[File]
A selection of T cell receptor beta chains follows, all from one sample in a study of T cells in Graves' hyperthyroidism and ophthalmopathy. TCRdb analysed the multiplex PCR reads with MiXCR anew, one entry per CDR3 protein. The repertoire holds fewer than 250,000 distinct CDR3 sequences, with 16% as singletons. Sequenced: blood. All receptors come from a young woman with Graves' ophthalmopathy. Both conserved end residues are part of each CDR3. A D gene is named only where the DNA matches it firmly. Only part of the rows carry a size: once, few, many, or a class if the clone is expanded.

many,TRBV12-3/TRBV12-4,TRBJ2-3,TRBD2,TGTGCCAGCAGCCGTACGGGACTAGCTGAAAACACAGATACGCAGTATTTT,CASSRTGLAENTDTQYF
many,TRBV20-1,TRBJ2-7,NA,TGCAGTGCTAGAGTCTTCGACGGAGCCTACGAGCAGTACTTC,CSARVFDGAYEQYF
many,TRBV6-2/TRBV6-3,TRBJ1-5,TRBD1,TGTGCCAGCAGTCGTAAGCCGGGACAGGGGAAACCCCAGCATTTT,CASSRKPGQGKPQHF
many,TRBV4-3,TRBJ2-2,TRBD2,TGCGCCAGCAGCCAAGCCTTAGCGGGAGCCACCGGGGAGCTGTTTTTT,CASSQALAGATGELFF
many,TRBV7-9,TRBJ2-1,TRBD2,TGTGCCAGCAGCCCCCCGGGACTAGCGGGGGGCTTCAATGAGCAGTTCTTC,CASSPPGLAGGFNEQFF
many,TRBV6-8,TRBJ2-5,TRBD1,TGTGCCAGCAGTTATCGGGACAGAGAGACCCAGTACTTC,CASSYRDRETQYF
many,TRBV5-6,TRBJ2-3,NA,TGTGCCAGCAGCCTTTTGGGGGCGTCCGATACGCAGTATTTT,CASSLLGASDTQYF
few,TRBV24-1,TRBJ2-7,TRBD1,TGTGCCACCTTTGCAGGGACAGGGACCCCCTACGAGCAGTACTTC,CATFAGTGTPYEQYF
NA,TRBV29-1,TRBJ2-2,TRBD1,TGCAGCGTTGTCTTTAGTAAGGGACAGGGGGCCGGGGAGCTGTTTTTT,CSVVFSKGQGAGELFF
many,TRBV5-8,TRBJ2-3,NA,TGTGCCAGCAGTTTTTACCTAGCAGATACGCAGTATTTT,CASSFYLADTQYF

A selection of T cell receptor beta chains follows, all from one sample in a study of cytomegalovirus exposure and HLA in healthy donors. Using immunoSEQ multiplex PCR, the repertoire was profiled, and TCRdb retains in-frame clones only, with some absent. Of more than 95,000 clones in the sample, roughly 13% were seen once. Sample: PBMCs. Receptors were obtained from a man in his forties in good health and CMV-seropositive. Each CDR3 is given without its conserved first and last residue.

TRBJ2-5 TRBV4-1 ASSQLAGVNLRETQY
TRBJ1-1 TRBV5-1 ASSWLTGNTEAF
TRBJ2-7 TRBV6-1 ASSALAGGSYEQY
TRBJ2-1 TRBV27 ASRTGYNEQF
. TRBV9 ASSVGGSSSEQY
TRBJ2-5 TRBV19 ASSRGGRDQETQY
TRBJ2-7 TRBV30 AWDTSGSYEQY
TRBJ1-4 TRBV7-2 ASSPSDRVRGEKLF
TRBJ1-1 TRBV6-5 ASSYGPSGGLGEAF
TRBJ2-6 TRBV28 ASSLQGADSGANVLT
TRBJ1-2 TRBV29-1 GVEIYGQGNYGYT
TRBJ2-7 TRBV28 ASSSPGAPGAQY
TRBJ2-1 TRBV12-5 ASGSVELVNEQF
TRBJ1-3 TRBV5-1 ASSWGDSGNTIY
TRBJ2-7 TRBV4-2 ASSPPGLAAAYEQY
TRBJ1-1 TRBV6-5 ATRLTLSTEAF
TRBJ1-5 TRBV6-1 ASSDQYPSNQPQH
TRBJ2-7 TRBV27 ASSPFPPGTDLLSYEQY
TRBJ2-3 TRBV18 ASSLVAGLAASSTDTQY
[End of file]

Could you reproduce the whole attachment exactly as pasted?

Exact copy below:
A selection of T cell receptor beta chains follows, all from one sample in a study of T cells in Graves' hyperthyroidism and ophthalmopathy. TCRdb analysed the multiplex PCR reads with MiXCR anew, one entry per CDR3 protein. The repertoire holds fewer than 250,000 distinct CDR3 sequences, with 16% as singletons. Sequenced: blood. All receptors come from a young woman with Graves' ophthalmopathy. Both conserved end residues are part of each CDR3. A D gene is named only where the DNA matches it firmly. Only part of the rows carry a size: once, few, many, or a class if the clone is expanded.

many,TRBV12-3/TRBV12-4,TRBJ2-3,TRBD2,TGTGCCAGCAGCCGTACGGGACTAGCTGAAAACACAGATACGCAGTATTTT,CASSRTGLAENTDTQYF
many,TRBV20-1,TRBJ2-7,NA,TGCAGTGCTAGAGTCTTCGACGGAGCCTACGAGCAGTACTTC,CSARVFDGAYEQYF
many,TRBV6-2/TRBV6-3,TRBJ1-5,TRBD1,TGTGCCAGCAGTCGTAAGCCGGGACAGGGGAAACCCCAGCATTTT,CASSRKPGQGKPQHF
many,TRBV4-3,TRBJ2-2,TRBD2,TGCGCCAGCAGCCAAGCCTTAGCGGGAGCCACCGGGGAGCTGTTTTTT,CASSQALAGATGELFF
many,TRBV7-9,TRBJ2-1,TRBD2,TGTGCCAGCAGCCCCCCGGGACTAGCGGGGGGCTTCAATGAGCAGTTCTTC,CASSPPGLAGGFNEQFF
many,TRBV6-8,TRBJ2-5,TRBD1,TGTGCCAGCAGTTATCGGGACAGAGAGACCCAGTACTTC,CASSYRDRETQYF
many,TRBV5-6,TRBJ2-3,NA,TGTGCCAGCAGCCTTTTGGGGGCGTCCGATACGCAGTATTTT,CASSLLGASDTQYF
few,TRBV24-1,TRBJ2-7,TRBD1,TGTGCCACCTTTGCAGGGACAGGGACCCCCTACGAGCAGTACTTC,CATFAGTGTPYEQYF
NA,TRBV29-1,TRBJ2-2,TRBD1,TGCAGCGTTGTCTTTAGTAAGGGACAGGGGGCCGGGGAGCTGTTTTTT,CSVVFSKGQGAGELFF
many,TRBV5-8,TRBJ2-3,NA,TGTGCCAGCAGTTTTTACCTAGCAGATACGCAGTATTTT,CASSFYLADTQYF

A selection of T cell receptor beta chains follows, all from one sample in a study of cytomegalovirus exposure and HLA in healthy donors. Using immunoSEQ multiplex PCR, the repertoire was profiled, and TCRdb retains in-frame clones only, with some absent. Of more than 95,000 clones in the sample, roughly 13% were seen once. Sample: PBMCs. Receptors were obtained from a man in his forties in good health and CMV-seropositive. Each CDR3 is given without its conserved first and last residue.

TRBJ2-5 TRBV4-1 ASSQLAGVNLRETQY
TRBJ1-1 TRBV5-1 ASSWLTGNTEAF
TRBJ2-7 TRBV6-1 ASSALAGGSYEQY
TRBJ2-1 TRBV27 ASRTGYNEQF
. TRBV9 ASSVGGSSSEQY
TRBJ2-5 TRBV19 ASSRGGRDQETQY
TRBJ2-7 TRBV30 AWDTSGSYEQY
TRBJ1-4 TRBV7-2 ASSPSDRVRGEKLF
TRBJ1-1 TRBV6-5 ASSYGPSGGLGEAF
TRBJ2-6 TRBV28 ASSLQGADSGANVLT
TRBJ1-2 TRBV29-1 GVEIYGQGNYGYT
TRBJ2-7 TRBV28 ASSSPGAPGAQY
TRBJ2-1 TRBV12-5 ASGSVELVNEQF
TRBJ1-3 TRBV5-1 ASSWGDSGNTIY
TRBJ2-7 TRBV4-2 ASSPPGLAAAYEQY
TRBJ1-1 TRBV6-5 ATRLTLSTEAF
TRBJ1-5 TRBV6-1 ASSDQYPSNQPQH
TRBJ2-7 TRBV27 ASSPFPPGTDLLSYEQY
TRBJ2-3 TRBV18 ASSLVAGLAASSTDTQY